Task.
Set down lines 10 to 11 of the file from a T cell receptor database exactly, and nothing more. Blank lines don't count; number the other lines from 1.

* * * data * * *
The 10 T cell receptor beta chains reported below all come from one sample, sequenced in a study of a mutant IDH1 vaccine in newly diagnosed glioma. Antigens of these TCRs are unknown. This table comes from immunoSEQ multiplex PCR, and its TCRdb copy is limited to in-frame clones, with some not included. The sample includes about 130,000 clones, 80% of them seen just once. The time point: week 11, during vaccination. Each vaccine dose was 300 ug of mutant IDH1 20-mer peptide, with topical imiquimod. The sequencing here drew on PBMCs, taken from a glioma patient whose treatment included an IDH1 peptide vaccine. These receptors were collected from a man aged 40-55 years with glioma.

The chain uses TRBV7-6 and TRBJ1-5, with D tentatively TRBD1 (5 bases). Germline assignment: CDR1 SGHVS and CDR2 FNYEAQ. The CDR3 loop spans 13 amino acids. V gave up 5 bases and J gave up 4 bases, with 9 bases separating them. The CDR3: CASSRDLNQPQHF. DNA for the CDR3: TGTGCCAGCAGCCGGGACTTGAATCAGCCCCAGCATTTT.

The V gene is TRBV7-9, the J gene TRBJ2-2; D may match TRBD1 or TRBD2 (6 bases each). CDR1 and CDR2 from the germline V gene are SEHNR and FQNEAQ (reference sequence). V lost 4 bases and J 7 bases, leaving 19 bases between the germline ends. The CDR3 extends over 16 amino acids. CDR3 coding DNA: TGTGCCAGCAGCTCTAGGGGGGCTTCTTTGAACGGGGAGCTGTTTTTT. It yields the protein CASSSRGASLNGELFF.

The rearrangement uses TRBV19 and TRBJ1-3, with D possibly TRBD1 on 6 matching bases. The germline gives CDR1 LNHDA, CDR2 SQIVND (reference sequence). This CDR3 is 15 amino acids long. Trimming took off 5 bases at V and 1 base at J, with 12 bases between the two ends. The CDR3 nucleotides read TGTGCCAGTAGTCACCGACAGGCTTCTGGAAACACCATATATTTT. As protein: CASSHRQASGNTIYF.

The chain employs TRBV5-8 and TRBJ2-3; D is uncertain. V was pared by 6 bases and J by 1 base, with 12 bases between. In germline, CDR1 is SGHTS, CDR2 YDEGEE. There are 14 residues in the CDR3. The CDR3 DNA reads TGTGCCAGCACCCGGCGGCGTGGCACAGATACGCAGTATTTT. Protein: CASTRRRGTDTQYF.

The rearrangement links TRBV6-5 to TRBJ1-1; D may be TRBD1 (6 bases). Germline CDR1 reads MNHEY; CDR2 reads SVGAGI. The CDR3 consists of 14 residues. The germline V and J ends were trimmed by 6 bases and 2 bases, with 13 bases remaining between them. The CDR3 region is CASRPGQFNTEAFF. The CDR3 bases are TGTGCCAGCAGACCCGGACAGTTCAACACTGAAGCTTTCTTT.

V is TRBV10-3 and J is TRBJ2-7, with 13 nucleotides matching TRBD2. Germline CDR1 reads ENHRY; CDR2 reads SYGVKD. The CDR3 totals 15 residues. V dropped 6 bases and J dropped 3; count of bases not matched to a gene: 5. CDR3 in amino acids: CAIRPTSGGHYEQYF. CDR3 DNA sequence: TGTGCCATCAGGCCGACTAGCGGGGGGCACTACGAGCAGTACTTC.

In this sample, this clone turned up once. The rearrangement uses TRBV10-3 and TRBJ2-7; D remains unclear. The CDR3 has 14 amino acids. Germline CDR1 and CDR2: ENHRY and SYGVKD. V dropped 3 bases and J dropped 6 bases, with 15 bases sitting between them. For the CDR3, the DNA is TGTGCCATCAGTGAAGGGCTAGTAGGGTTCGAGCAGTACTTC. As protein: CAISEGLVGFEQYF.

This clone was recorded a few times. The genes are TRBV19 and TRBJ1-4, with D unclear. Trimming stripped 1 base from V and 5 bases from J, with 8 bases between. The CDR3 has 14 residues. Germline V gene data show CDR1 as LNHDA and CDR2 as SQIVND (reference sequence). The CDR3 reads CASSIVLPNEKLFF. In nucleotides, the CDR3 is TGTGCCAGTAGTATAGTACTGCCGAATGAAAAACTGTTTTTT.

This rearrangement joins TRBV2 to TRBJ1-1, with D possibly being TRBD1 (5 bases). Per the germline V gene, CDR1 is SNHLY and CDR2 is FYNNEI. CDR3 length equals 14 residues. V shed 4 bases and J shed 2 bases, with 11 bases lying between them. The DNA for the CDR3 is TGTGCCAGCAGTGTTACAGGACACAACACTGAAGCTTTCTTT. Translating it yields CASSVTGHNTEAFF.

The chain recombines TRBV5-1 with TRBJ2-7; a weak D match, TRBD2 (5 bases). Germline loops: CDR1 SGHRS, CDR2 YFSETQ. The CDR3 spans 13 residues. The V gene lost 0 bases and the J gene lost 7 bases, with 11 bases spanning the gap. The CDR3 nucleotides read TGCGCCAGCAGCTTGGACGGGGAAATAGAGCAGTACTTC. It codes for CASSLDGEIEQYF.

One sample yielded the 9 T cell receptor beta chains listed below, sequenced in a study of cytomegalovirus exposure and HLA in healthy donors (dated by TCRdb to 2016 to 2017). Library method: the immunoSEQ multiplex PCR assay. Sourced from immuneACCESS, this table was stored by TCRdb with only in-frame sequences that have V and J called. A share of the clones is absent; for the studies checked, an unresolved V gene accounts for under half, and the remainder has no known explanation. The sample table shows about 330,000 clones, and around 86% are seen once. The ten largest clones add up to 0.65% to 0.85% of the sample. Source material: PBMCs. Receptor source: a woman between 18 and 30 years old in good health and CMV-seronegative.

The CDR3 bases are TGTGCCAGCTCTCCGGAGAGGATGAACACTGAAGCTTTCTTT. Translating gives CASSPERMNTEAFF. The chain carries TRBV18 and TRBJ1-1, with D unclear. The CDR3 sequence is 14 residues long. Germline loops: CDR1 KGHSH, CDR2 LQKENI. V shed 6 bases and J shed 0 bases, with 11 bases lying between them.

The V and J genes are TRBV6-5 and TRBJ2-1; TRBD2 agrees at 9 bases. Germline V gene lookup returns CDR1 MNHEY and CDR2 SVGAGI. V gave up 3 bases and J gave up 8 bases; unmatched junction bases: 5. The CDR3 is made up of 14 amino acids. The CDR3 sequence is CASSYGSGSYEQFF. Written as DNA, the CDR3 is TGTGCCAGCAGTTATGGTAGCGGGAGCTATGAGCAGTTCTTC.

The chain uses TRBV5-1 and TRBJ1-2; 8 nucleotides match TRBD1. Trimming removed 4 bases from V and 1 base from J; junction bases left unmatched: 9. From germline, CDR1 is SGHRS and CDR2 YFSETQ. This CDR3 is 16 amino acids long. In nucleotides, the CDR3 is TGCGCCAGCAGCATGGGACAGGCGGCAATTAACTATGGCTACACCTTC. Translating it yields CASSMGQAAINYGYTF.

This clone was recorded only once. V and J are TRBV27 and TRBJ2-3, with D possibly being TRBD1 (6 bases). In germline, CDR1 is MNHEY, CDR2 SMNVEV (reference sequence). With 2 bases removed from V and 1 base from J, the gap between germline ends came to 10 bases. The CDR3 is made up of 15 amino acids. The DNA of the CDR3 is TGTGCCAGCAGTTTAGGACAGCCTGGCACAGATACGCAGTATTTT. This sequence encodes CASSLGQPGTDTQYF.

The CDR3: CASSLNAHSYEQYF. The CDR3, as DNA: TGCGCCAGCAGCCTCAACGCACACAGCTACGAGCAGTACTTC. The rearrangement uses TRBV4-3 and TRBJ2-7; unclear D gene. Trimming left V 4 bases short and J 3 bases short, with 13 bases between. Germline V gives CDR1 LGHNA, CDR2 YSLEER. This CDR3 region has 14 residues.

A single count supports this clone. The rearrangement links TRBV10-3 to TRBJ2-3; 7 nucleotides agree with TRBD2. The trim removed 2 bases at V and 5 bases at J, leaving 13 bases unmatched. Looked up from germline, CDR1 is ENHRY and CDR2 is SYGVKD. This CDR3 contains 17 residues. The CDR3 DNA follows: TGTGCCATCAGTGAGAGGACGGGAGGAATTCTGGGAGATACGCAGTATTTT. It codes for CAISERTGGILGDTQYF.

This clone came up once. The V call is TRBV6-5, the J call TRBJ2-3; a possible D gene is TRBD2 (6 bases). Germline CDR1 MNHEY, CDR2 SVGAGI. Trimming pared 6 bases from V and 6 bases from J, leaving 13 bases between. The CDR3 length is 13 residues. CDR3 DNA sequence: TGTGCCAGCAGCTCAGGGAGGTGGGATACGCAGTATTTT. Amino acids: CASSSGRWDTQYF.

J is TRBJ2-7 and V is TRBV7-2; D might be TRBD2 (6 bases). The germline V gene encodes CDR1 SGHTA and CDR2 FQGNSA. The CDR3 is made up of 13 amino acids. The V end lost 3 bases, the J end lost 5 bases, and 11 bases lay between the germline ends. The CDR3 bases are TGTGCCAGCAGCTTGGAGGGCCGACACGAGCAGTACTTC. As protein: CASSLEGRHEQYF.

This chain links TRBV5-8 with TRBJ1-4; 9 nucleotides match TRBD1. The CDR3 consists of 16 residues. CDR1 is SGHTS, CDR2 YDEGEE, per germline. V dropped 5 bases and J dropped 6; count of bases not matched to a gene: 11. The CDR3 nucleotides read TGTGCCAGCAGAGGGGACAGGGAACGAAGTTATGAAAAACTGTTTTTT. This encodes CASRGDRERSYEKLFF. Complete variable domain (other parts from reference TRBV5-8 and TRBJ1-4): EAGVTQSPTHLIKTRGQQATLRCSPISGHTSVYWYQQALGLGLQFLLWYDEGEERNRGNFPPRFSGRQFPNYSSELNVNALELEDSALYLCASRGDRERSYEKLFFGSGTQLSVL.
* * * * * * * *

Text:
This rearrangement joins TRBV2 to TRBJ1-1, with D possibly being TRBD1 (5 bases). Per the germline V gene, CDR1 is SNHLY and CDR2 is FYNNEI. CDR3 length equals 14 residues. V shed 4 bases and J shed 2 bases, with 11 bases lying between them. The DNA for the CDR3 is TGTGCCAGCAGTGTTACAGGACACAACACTGAAGCTTTCTTT. Translating it yields CASSVTGHNTEAFF.

The chain recombines TRBV5-1 with TRBJ2-7; a weak D match, TRBD2 (5 bases). Germline loops: CDR1 SGHRS, CDR2 YFSETQ. The CDR3 spans 13 residues. The V gene lost 0 bases and the J gene lost 7 bases, with 11 bases spanning the gap. The CDR3 nucleotides read TGCGCCAGCAGCTTGGACGGGGAAATAGAGCAGTACTTC. It codes for CASSLDGEIEQYF.